One off-property event for USA Hosts' Final Four client brought the group to Emeril's — celebrity chef Emeril Lagasse's flagship restaurant. Mathas praises the venue's staff, who “never blinked an eye” during a labor-intensive event setup that incorporated extensive lighting, custom furniture pieces and specialty rugs.

Emeril's national sales manager Sarah Hall says a focus on superior staff goes hand in hand with an emphasis on signature Creole cuisine. “For seated dinners, each table is served by a team of three waiters who are in constant communication with each other, the managers and the kitchen,” she says. “For cocktail-style events, trained chefs will help serve guests and explain the menu in detail at each food station.”

MADE IN MANHATTAN

For Jaclyn Bernstein of New York-based Empire Force Events — part of the Global Events Partners network of DMCs — exceptional New York venues blend tradition and modern amenities.

When it comes to event hotels, no site encompasses this mix better than The Plaza, she says. Built in 1907 and situated on Central Park South and Fifth Ave., the property is “an icon,” according to Bernstein.

“When you have a venue like that in New York City that has so much history, but is still going strong and is still a place where celebrities stay, that alone is exciting,” she says. To top it off, “they've been very open to us,” she adds, noting that the hotel has allowed her team to bring pyro and confetti into the Grand Ballroom, and set up lighting in the space's upper-level window boxes to compensate for the nearly century-old building's lack of built-in technical components.

Like Bernstein, Tom Civitano, The Plaza's executive vice president of marketing, taps the Grand Ballroom as a favorite space, noting that the ornate 500-guest-capacity room “has hosted all types of events, from media-covered celebrity weddings to historic business gatherings and notable society events, including Truman Capote's infamous Black & White Ball.”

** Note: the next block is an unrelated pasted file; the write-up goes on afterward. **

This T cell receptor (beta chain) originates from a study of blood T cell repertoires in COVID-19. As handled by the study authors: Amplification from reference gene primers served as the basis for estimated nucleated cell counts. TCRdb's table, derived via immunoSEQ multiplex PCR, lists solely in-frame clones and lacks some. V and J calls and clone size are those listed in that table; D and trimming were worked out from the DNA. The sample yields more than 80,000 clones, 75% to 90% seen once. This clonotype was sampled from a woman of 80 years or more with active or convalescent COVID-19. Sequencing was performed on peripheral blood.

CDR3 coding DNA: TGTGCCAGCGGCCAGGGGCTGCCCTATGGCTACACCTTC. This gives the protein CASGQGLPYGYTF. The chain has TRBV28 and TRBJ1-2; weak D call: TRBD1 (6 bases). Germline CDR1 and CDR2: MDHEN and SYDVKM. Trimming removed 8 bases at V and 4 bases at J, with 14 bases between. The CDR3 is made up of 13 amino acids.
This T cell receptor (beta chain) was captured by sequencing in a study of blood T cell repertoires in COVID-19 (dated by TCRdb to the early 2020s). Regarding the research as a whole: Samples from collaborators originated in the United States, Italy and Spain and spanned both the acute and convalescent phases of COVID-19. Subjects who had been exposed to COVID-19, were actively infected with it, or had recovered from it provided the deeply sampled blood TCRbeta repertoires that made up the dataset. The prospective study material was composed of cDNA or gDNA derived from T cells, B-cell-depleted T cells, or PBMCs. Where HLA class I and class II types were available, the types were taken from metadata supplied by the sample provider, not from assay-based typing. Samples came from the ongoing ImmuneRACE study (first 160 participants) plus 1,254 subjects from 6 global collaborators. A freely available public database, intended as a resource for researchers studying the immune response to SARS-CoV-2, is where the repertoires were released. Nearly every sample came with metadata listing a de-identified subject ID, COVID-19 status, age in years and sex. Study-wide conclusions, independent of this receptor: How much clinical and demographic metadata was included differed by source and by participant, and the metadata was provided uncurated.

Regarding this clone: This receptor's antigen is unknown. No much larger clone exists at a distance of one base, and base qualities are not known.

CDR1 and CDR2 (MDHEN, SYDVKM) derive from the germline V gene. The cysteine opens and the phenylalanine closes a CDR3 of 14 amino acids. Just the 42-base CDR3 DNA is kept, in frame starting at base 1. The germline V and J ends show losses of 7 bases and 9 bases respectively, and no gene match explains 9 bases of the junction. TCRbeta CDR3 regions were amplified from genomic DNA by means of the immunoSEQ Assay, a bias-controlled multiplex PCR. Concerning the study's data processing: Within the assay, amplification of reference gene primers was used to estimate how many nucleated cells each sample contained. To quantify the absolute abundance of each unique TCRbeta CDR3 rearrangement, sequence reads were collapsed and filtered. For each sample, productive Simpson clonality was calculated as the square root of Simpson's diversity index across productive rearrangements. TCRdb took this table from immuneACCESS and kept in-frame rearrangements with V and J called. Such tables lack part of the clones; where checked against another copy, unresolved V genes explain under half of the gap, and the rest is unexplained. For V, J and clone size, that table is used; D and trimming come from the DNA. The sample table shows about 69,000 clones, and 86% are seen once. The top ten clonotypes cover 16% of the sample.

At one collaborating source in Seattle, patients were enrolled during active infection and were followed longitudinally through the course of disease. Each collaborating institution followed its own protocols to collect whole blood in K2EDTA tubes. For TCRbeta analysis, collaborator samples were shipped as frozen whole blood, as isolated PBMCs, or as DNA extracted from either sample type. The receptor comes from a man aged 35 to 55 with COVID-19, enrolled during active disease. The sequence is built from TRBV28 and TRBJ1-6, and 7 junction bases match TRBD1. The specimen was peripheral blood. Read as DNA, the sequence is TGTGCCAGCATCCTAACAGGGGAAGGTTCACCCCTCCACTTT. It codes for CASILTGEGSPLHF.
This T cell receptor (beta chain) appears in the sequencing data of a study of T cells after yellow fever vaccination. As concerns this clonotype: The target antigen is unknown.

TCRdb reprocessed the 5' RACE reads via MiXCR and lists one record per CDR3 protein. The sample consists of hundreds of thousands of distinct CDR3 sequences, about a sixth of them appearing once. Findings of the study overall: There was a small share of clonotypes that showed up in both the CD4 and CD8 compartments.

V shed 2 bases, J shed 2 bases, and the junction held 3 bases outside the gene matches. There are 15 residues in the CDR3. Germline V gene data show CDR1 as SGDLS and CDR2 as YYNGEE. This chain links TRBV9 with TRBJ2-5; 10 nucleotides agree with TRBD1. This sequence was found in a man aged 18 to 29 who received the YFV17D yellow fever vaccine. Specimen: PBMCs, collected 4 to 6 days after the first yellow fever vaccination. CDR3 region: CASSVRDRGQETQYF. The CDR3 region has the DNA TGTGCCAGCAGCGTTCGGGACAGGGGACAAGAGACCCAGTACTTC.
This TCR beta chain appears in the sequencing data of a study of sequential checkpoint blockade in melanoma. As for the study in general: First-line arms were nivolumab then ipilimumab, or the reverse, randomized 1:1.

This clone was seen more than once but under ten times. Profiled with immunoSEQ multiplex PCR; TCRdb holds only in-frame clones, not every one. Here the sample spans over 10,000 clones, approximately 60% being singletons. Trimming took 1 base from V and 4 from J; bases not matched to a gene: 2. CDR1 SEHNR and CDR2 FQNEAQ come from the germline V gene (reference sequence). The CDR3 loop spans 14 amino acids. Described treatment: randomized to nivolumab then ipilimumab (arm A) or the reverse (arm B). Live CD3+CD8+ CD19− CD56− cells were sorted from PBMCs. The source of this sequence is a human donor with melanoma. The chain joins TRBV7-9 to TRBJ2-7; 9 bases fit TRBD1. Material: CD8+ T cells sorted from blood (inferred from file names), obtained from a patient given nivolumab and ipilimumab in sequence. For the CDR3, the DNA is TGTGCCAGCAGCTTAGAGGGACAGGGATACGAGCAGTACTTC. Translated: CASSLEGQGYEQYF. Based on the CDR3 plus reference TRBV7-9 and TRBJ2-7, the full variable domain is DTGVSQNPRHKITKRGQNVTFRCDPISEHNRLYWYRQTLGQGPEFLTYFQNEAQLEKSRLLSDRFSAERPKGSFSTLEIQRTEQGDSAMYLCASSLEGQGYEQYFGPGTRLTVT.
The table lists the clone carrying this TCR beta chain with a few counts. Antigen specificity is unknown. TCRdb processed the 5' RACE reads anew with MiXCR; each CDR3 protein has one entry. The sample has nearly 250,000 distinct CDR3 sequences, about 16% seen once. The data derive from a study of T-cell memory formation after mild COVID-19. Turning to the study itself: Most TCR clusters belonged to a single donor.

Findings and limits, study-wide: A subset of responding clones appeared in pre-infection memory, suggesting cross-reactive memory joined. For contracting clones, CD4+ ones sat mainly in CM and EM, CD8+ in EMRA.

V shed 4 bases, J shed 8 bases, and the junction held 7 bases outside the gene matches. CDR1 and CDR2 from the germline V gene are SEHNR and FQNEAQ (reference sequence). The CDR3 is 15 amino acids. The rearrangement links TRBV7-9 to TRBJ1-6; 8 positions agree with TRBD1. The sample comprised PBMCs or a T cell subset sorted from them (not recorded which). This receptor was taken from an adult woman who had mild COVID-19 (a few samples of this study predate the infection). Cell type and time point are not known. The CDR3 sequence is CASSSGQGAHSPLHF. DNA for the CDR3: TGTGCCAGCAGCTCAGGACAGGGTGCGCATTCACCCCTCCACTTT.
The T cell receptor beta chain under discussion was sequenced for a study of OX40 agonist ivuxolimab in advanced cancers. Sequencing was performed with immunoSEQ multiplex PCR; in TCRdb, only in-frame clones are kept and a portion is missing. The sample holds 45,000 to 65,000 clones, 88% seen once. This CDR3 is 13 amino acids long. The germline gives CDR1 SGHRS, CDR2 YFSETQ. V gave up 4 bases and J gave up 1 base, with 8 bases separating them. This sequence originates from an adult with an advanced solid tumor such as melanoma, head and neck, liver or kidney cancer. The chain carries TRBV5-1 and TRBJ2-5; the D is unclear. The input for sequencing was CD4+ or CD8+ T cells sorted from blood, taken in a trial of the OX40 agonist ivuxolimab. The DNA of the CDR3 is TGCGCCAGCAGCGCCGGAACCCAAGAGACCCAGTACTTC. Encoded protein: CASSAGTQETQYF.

Clients looking to go off-site to celebrate would do well to look offshore, at New York Harbor's Ellis Island Immigration Museum, Bernstein says. “If anyone had an immigrant in their family that came to New York, this is where they came to,” she explains. She adds that renovations have preserved the integrity of the site's original tiles, radiators and benches. Of the museum's Great Hall she says, “You can seat up to 900, but I've done events there as intimate as 35. It's just an incredible room to do events in.”

Bob Uffer, general manager for Aramark at Ellis Island Immigration Museum, says a memorable event might include cocktails in the venue's Baggage Area where a “Peopling of America” exhibit explains the history of the immigrant experience. Dinner may be served in the Great Hall, which features 56-foot-high vaulted ceilings, or in a tent on the island's Festival Lawn.

However clients choose to use the venue, they can expect guests to leave with a lasting impression, according to Uffer. “You can go to most any city in the United States and hold an event in an art museum, natural history museum or science center,” Uffer says. “But there is only one Ellis Island.”




RESOURCES

Aramark at Ellis Island Immigration Museum, 212/344-0966; Emeril's, 504/524-4241; Empire Force Events, 212/924-0320; Hyatt Grand Champions Resort and Spa, 760/341-1000; Palapas of Araby Cove, 760/416-1818; PRA Palm Springs, 760/776-4377; Ritz-Carlton, New Orleans, 504/524-1331; The Plaza, 212/546-5401; USA Hosts, New Orleans, 504/524-8687